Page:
Captain L.E.G Oates’ famous remark, for instance, as he left Scott’s tent during the ill-fated Antarctic expedition, knowing he was slowing the others down and after having begged them to leave him behind, “I’m just going outside; I may be away some time” might be stretching the definition of a suicide note but it never fails to give me chills.
French writer Nicolas-Sebastien Chamfort’s - “And so I leave this world, where the heart must either break or turn to lead” - has always been a favourite for poignancy, while at the other end of the scale there is Hunter S Thompson (and you can insert your own ‘who went out with a bang’ joke here) whose note I find weirdly comforting:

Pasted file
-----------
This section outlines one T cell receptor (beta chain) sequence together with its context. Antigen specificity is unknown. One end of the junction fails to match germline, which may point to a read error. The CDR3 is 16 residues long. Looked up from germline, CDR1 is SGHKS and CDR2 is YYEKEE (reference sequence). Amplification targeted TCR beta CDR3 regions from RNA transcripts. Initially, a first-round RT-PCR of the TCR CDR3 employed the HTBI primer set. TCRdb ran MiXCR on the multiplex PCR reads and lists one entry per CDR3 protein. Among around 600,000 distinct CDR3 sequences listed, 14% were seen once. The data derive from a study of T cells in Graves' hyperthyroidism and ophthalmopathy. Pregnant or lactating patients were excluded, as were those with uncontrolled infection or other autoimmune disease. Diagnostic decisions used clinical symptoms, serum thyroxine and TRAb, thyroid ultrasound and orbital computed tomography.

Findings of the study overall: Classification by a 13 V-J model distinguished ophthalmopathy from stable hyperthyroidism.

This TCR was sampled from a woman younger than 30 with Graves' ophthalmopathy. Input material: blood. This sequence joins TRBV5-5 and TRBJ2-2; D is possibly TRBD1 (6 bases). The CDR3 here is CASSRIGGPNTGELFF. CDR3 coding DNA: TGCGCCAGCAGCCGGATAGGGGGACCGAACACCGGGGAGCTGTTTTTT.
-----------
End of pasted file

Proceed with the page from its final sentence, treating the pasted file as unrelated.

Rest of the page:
“No more Games. No More Bombs. No More Walking. No More Fun. No More Swimming. 67. That is 17 years past 50. 17 more than I needed or wanted. Boring. I am always bitchy. No Fun for anybody. 67. You are getting greedy. Act your old age.Meanwhile if you’re going to use your death to get back at someone who has treated you poorly you could do worse than cribbing from poet Sara Teasdale who left this stinging slap for the lover who’d left her:
Relax. This won’t hurt.”
“When I am dead, and over me bright April
Shakes out her rain drenched hair,
Though you should lean above me broken hearted,
I shall not care,
For I shall have peace.
As leafy trees are peaceful
When rain bends down the bough.
And I shall be more silent and cold hearted
Than you are now.”
Is it the dicksnap who thought it was a good idea to have my call to their mobile company greeted with a recorded voice so very intent on Keeping It Real?